How to Be a Champion—Or Just Have Fun

A five-time 3-D Archery World Champion, and the only woman to take Africa's Big 5 with a bow, shares her philosophy on competing, winning—and paying it forward.

by posted on August 8, 2022
Joella Bates 5

Why do people compete? Some believe that it is to satisfy the need to win, give them a reason to improve their performance, or to give them motivation to perform better. Maybe it is a biological trait that encourages survival or attracting a mate. I think it is mainly because competitions can be such fun. We test ourselves, accomplish great things, meet new people, and take the experiences with us—all of which enrich our lives.

At a recent writer’s conference I met Joella Bates, who knows a lot about living an enriched life. I knew right away that she and I were compatible. She is a down to earth, caring and passionate woman who is also fearless and adventurous. A USA Archery Level 4 NTS coach, Bates is the only woman who has ever taken the Big 5 in Africa with a bow (Lioness, Elephant, Cape Buffalo, Leopard, and green hunt White Rhinoceros). That was in 2009 during a single, 30-day safari. Several of those animals charged her and landed only several feet away when they fell. Bates has also completed a wild turkey Grand Slam (Eastern, Merriam, Rio Grande, and Gould’s turkeys), but has successfully hunted more than 80 species. A five-time Women’s World Champion in 3-D Archery, Bates’ next competition for the title is in Italy on Sept. 5, 2022. As the expenses for the competition are self-funded, Bates, who is also an accomplished seamstress and cook, has found some unique ways to supplement her self-funded expenses associated with the competition.

But Bates’ talents and successes don’t stop there. Her resume includes working as a naturalist, wildlife officer, fisheries manager, environmental scientist, writer, speaker, instructor, coach and motivator.

At the conference, I stepped up to Bates’ brilliantly designed archery training booth, eagerly anticipating the excitement of picking up a bow and arrow to shoot at some targets. I was not expecting an archery lesson. Bates very quickly instructed me on how to stand, how to hold the bow, how to aim, and how to release. My first arrow flew too high to hit its mark. “Your aim was right on and your form was good,” she said. “Just correct for elevation by bringing your hand back to your mouth.” I did as she instructed, and a little light bulb suddenly went off in my brain. “So this is how it is done!” I thought to myself as I released the bow as instructed, watching the arrow hit its mark. The whole lesson took maybe four minutes, and I was shooting like a pro. Bates is an incredible coach, and she even was more excited than I was at my success.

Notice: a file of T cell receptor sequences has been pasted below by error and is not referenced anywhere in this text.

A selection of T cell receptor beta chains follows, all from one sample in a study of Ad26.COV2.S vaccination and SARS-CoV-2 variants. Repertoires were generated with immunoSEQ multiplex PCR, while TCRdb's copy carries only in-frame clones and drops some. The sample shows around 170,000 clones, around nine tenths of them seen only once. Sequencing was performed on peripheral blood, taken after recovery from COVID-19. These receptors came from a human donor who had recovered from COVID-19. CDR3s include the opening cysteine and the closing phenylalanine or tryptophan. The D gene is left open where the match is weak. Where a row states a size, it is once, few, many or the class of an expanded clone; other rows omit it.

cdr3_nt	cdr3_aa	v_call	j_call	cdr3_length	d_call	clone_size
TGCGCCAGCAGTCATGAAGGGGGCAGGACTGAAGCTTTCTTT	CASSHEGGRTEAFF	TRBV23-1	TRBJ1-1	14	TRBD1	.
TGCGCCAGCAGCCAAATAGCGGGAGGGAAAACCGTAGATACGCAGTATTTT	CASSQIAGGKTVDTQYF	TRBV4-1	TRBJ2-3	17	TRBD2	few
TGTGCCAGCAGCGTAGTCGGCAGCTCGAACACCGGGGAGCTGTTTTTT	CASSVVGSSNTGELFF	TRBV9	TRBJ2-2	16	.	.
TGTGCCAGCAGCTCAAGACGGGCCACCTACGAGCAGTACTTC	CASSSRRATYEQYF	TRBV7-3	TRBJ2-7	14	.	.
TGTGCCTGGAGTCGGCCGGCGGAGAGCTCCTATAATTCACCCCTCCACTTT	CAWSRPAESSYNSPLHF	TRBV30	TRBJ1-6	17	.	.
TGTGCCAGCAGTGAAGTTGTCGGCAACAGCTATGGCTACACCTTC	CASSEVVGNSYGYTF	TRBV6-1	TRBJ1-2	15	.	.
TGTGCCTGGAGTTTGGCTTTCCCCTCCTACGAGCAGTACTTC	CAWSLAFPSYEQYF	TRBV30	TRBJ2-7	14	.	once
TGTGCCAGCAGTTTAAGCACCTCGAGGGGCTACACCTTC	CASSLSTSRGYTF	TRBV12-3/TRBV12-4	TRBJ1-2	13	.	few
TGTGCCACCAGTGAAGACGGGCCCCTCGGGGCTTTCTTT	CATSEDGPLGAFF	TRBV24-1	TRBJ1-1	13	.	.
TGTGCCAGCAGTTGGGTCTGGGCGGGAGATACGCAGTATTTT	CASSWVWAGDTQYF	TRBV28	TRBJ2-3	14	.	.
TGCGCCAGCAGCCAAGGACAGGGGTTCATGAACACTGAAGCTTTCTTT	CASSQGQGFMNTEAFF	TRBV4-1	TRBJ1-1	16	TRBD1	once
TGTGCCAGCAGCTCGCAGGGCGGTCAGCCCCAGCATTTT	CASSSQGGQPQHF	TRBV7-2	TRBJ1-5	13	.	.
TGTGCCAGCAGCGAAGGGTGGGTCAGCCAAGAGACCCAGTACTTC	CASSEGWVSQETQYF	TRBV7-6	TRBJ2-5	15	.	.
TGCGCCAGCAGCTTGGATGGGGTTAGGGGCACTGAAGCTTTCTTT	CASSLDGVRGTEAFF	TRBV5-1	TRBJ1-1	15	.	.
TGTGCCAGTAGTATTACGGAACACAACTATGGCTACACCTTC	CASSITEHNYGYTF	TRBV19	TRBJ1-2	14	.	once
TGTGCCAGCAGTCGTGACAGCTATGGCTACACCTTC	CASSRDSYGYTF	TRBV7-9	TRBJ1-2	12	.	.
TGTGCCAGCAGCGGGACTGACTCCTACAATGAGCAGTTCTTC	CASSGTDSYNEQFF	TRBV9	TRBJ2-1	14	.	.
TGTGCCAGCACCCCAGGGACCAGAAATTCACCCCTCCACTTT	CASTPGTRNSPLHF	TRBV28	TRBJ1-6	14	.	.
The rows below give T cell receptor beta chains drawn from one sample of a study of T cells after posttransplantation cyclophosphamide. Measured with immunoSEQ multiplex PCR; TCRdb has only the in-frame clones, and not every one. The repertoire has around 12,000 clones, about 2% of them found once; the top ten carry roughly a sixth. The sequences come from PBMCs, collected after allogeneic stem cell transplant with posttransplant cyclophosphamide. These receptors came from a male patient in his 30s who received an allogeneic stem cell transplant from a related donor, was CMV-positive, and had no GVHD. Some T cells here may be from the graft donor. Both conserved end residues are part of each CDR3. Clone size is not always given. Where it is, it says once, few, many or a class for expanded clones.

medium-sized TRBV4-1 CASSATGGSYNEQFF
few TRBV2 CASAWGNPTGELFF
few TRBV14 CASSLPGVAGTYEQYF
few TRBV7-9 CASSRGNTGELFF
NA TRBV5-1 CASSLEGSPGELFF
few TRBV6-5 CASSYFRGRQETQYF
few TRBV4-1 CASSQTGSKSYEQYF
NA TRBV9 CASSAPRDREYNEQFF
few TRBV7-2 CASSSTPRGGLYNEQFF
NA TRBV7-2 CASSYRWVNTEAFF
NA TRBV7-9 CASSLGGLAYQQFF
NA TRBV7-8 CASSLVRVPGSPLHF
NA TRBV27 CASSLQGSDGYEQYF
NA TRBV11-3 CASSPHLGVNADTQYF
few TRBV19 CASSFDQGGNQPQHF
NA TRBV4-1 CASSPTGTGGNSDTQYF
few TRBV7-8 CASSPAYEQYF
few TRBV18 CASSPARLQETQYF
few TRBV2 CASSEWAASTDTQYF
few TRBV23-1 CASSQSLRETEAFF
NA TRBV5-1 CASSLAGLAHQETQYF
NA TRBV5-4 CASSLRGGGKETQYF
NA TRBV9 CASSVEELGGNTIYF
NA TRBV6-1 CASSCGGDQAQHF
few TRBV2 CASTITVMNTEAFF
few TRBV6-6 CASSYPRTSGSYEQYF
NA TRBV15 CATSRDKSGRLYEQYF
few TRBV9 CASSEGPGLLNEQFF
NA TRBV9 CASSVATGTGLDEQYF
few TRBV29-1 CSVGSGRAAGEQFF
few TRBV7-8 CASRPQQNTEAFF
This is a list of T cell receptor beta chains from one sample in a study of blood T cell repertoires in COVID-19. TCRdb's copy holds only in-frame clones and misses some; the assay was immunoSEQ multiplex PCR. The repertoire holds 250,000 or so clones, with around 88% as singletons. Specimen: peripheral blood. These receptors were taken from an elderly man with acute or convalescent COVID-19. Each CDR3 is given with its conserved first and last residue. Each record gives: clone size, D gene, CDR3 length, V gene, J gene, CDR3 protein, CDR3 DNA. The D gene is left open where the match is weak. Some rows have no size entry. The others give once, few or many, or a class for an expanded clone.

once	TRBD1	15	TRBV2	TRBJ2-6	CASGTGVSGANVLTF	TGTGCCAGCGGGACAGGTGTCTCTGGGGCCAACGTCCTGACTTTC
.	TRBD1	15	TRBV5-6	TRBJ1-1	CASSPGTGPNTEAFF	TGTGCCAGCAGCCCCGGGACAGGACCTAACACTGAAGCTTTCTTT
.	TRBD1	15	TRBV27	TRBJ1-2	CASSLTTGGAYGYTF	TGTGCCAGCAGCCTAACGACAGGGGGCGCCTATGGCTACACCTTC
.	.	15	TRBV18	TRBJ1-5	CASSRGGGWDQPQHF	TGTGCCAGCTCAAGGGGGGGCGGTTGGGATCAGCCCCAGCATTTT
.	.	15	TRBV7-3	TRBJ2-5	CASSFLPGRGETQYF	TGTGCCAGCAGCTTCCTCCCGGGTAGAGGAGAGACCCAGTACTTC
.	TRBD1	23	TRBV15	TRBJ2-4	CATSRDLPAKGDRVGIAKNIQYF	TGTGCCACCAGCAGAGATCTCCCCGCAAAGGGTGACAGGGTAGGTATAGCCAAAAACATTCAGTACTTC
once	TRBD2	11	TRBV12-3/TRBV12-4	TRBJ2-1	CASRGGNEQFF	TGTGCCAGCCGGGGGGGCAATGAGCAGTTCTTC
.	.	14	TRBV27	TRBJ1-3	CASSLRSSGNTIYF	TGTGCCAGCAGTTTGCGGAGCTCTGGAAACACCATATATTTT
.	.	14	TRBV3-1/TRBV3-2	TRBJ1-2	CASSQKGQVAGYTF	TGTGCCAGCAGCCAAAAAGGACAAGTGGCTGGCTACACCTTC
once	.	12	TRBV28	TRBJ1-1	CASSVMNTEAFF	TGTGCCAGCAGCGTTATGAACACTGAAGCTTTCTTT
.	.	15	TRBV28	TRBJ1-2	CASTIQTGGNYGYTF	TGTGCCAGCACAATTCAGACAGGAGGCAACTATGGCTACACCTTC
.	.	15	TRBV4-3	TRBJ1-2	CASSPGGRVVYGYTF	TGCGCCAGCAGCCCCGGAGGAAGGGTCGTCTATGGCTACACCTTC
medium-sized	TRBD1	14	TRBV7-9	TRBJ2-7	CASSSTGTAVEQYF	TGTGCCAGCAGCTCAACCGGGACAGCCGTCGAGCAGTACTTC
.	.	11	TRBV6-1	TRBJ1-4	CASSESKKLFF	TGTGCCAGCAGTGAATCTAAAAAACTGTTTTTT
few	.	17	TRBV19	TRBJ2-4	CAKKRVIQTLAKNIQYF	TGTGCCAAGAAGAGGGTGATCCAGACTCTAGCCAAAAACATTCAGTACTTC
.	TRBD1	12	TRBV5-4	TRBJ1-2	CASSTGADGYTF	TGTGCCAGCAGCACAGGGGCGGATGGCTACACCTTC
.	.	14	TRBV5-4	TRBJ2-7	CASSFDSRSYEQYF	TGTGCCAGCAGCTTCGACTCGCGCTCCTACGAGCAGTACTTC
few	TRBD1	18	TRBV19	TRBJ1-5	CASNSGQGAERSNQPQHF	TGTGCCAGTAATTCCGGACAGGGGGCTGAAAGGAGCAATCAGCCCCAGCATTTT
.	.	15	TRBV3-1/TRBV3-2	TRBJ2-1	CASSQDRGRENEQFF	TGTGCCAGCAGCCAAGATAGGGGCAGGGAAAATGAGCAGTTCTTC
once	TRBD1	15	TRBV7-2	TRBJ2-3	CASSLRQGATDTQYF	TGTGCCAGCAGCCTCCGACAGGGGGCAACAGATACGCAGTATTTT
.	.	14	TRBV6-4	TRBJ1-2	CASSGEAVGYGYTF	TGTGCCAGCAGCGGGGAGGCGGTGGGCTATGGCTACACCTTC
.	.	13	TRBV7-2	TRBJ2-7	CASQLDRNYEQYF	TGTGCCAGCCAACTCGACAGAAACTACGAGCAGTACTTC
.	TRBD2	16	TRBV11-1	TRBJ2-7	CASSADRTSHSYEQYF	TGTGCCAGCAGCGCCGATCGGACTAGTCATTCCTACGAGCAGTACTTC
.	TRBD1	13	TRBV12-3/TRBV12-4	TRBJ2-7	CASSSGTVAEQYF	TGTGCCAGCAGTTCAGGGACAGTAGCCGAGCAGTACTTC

When I asked Bates why she competes, she explained it in a way that instantly endeared me to her. Like Bates, I grew up as the only girl in the family and had to insist on being given the chance to hunt and shoot the same as the boys. Here is the rest of our conversation:

JB: My “why do I compete” has changed through the years. Ever since I was a young girl, the desire to compete consumed me. I think it started when my dad declared that I was “too little in the toots!” I was determined to prove him wrong. But more likely, it was more to prove to myself that I could do it. I discovered that when I committed to something and did the work necessary to develop the skill, that I could do it ... anything that I really set my mind to do. 

There was a time when I competed with full intentions to win money—and I did. I quit my full-time job as an environmental scientist to pursue a career as a professional archer. I worked hard at this job, putting in many more hours than a regular job. I trained to win. In the process, I learned skills that I now pass on to others.

After winning my first 3D World Championship, I developed a motivational program that used archery as a demonstration tool along with delivering a message to get folks to make smart choices, be willing to try new things, work hard and smart and not quit. I invited them to come shoot with me. I desired to help others find the sport of archery and get them to fall in love with it. 

After an injury sidelined me in 2003, I switched over to primarily bowhunting. I could shoot a good shot, but my injured body couldn't take the pounding necessary to compete at the highest professional level. I also started writing and speaking more and more. Many new doors opened that kept archery at the forefront of my attention. I helped manufacturers develop, field test and market products and services.